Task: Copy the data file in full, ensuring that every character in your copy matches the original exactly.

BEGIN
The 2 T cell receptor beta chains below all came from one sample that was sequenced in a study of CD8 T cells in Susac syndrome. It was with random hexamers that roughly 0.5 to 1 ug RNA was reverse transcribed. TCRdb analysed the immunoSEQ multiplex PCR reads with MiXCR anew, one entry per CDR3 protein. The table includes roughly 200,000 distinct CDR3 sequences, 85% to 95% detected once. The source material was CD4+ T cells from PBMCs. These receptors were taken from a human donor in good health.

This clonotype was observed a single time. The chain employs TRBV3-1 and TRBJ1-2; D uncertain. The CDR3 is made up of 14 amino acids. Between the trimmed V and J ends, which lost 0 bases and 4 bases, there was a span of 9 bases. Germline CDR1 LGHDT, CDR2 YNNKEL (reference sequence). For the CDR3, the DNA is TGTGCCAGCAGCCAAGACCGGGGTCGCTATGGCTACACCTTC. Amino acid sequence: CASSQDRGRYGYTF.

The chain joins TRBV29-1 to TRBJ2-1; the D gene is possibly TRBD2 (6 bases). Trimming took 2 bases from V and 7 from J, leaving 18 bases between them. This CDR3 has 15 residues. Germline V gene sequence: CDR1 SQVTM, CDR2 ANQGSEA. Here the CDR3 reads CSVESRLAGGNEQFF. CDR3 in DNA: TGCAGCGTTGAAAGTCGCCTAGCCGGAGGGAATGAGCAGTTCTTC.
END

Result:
The 2 T cell receptor beta chains below all came from one sample that was sequenced in a study of CD8 T cells in Susac syndrome. It was with random hexamers that roughly 0.5 to 1 ug RNA was reverse transcribed. TCRdb analysed the immunoSEQ multiplex PCR reads with MiXCR anew, one entry per CDR3 protein. The table includes roughly 200,000 distinct CDR3 sequences, 85% to 95% detected once. The source material was CD4+ T cells from PBMCs. These receptors were taken from a human donor in good health.

This clonotype was observed a single time. The chain employs TRBV3-1 and TRBJ1-2; D uncertain. The CDR3 is made up of 14 amino acids. Between the trimmed V and J ends, which lost 0 bases and 4 bases, there was a span of 9 bases. Germline CDR1 LGHDT, CDR2 YNNKEL (reference sequence). For the CDR3, the DNA is TGTGCCAGCAGCCAAGACCGGGGTCGCTATGGCTACACCTTC. Amino acid sequence: CASSQDRGRYGYTF.

The chain joins TRBV29-1 to TRBJ2-1; the D gene is possibly TRBD2 (6 bases). Trimming took 2 bases from V and 7 from J, leaving 18 bases between them. This CDR3 has 15 residues. Germline V gene sequence: CDR1 SQVTM, CDR2 ANQGSEA. Here the CDR3 reads CSVESRLAGGNEQFF. CDR3 in DNA: TGCAGCGTTGAAAGTCGCCTAGCCGGAGGGAATGAGCAGTTCTTC.